‘The Struggle Still Continues’: Spike Lee Hits Back at Critics Who Speculated That His Film ‘Do The Right Thing’ Would ‘Incite’ Riots

Visionary and director Spike Lee recently won an award at the Toronto International Film Festival, where he commended and condemned those who impacted his early career.

Spike Lee praises and calls out some people during his award acceptance speech.
Spike Lee praises and calls out folks who speculated that his film, “Do The Right Thing,” would incite a riot among Black folks. (Photo: @officialspikelee/Instagram)

At TIFF, Lee won the Ebert Director Award, named after one-half of the most influential movie critic duo ever, Gene Siskel and Roger Ebert. While being presented the award by Roger Ebert’s widow and “Moonlight” director Barry Jenkins, Lee took time to give thanks to the late movie critic and tell the audience what he meant to him.

“Your husband was very crucial in my career.” Lee said to Mrs. Ebert “He was very crucial. 1989 in Cannes for ‘Do the Right Thing’ your husband got behind me.” Lee said that Ebert was there for him when people turned against his film about racial tensions in Brooklyn’s Bed-Stuy neighborhood.

Lee continued, “There is motherf——rs, excuse my language, in the press who were saying that ‘Do the Right Thing’ was gonna incite Black people to riot. That this film should not be shown in the United States … that Black people riot, see the film, take to the streets. This film should not be shown, at least not let it come out in the summer.”

But the “Malcolm X” creator said former Chairman of the American Film Institute Tom Pollack told him not to listen to the chatter and that the movie was dropping at the end of June that year.

As history shows, no giant Italian vs. Black American race riots erupted across the nation, so Lee chose to call out those “motherf——ers” whose predictions didn’t pan out. Lee admits he shouldn’t hold grudges, but he had to call out a couple of people by name.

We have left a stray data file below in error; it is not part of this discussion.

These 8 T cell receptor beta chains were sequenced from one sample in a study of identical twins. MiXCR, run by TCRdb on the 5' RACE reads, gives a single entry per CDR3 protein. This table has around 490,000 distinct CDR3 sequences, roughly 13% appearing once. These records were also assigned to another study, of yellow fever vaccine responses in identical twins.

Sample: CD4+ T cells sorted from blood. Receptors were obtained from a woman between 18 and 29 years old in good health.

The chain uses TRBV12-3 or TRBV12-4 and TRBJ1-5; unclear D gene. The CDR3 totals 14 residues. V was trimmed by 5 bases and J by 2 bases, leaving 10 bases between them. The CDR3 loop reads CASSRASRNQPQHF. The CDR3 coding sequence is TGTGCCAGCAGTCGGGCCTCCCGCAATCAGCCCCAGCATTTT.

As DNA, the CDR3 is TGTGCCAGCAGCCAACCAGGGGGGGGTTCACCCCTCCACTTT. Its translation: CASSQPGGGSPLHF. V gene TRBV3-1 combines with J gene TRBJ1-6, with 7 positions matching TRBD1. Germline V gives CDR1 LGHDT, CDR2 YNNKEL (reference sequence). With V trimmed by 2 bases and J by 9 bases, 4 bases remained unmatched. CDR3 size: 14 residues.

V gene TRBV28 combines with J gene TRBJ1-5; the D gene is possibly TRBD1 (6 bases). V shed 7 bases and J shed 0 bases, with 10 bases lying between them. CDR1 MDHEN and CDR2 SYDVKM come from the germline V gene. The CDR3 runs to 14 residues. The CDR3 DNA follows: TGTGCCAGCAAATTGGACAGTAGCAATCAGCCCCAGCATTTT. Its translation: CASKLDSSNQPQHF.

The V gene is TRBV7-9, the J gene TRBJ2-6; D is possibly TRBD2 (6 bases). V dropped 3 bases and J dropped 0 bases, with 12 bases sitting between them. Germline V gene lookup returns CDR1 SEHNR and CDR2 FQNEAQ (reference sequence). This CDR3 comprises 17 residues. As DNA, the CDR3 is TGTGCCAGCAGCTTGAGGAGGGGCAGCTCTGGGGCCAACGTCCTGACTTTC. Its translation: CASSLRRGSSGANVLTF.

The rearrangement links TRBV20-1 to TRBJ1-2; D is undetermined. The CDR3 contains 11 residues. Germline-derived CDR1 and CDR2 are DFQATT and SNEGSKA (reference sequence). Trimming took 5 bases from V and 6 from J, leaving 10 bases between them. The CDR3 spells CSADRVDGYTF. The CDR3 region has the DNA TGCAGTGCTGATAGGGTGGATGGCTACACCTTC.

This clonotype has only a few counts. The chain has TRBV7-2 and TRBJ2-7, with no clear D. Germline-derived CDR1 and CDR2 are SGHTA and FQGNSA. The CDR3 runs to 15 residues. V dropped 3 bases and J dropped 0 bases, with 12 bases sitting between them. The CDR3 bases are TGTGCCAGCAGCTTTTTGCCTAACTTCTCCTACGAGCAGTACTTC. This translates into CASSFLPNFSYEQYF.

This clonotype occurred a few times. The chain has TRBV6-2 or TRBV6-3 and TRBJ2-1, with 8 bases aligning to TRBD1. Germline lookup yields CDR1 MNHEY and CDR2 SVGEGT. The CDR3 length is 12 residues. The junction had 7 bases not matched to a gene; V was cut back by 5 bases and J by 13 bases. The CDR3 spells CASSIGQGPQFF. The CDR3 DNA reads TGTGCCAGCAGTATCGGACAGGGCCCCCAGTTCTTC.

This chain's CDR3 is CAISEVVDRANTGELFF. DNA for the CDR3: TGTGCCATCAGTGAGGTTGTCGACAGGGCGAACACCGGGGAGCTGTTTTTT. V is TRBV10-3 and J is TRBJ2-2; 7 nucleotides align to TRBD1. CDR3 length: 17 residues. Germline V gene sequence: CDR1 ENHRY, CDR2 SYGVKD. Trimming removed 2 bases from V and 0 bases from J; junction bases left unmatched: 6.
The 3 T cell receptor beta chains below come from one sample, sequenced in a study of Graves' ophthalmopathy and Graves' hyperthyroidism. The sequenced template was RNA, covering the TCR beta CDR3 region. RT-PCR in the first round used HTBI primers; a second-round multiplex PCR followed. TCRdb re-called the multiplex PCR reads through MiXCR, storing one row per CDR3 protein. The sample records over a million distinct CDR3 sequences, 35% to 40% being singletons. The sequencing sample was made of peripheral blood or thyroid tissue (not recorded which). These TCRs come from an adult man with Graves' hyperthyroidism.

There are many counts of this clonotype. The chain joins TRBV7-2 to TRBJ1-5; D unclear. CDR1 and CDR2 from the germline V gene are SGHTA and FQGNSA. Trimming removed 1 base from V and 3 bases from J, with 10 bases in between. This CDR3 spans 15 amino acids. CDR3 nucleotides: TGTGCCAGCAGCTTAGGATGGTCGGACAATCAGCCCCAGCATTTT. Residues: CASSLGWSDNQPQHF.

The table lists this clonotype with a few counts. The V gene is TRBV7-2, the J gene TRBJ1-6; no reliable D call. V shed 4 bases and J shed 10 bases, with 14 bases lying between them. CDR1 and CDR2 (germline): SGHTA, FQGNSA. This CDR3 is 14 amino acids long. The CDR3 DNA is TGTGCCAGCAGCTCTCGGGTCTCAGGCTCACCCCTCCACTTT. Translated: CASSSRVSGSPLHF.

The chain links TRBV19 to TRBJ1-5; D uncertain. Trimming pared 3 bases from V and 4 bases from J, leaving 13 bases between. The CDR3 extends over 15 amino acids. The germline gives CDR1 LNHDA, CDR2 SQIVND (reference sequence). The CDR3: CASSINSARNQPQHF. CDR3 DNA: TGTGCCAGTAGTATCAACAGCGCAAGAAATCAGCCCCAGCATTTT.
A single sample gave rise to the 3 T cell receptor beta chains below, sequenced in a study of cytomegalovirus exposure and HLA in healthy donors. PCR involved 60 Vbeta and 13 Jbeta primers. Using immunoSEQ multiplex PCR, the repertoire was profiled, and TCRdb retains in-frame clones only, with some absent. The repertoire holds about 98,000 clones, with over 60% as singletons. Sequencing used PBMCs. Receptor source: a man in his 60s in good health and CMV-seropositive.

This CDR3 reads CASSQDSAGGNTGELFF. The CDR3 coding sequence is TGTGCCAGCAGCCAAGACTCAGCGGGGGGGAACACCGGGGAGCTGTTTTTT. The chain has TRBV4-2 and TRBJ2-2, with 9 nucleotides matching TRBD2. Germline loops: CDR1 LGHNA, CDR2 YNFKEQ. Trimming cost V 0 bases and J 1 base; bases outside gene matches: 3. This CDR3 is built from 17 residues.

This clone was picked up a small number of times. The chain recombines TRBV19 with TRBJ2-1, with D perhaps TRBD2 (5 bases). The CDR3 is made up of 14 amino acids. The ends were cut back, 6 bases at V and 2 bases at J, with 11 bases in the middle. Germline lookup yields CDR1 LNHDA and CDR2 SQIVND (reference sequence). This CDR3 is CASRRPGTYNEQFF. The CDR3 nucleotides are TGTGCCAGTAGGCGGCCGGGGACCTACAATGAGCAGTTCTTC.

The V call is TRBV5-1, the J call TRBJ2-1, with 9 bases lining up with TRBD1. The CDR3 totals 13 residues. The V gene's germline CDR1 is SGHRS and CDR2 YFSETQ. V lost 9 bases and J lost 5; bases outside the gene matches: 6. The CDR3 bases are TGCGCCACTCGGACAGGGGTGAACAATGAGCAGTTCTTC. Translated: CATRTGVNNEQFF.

“David Denby and Joe Klein,” the director said as he recalled some of the movie critics, “wrote articles, New York Magazine saying, ‘Hope to God that this film does not open in your neighborhood. That this film, “Do the Right Thing,” will incite Black people to tear s—t up. To take to the streets like Detroit in ’77 or Newark in 1968.’ So, thank you, everyone. Thank Roger, because he went to bat for me, and many years later we’re on the right side of history/herstory.”

Lee added, “The struggle still continues. It’s not an even playing field. We gonna keep we just gonna keep getting on.”

In an email to Entertainment Weekly, David Denby made an attempt to distance himself from the bad press, claiming he didn’t know what Spike was “talking about” at the time.

“I wrote it up thoughtfully as a movie critic. What Joe Klein wrote, he did as a political analyst. I didn’t co-ordinate with him. Spike has lumped us together,” he said.

While his movie critique did not directly say “riot,” the implications of what he wrote are not far off. Here are some quotes from Denby’s 34-year-old writing, “Do the Right Thing is going to create an uproar — in part because Lee, a middle class black hoping to capture the anger of the underclass, is thoroughly mixed up about what he’s saying.”

In the second paragraph of his review, he wrote, “The explosion at the end of the movie…should divide the audience, leaving some moviegoers angry and vengeful,” and him “playing with dynamite in an urban playground.”

“What I’m sorry about is not the review but that Spike has never made anything as powerful since then,” said Derby in 2020.

RELATED: Rosie Perez Says She’s Still Friends with Spike Lee Despite Voicing Her Discomfort with Nude Scene In ‘Do the Right Thing’

Over the last 34 years, the now-66-year-old has produced, directed, and filmed a variety of long and short Oscar-nominated films and screenplays. Lee won his first competitive Oscar for Best Adapted Screenplay with 2018’s “BlacKkKlansman.” His other acting credits include “She’s Gotta Have It,” “Jungle Fever,” “Mo Betta Blues,” “Crooklyn,” “He Got Game,” “Da 5 Bloods,” as well as the 9/11 docuseries, “NYC Epicenters 9/11 -> 2021 1/2.”

Elsewhere during the interview, Lee held a screening for the film to reflect on the 22nd anniversary of the tragic terrorist attacks on the Twin Towers at the World Trade Center in New York and the Pentagon just outside of Washington.


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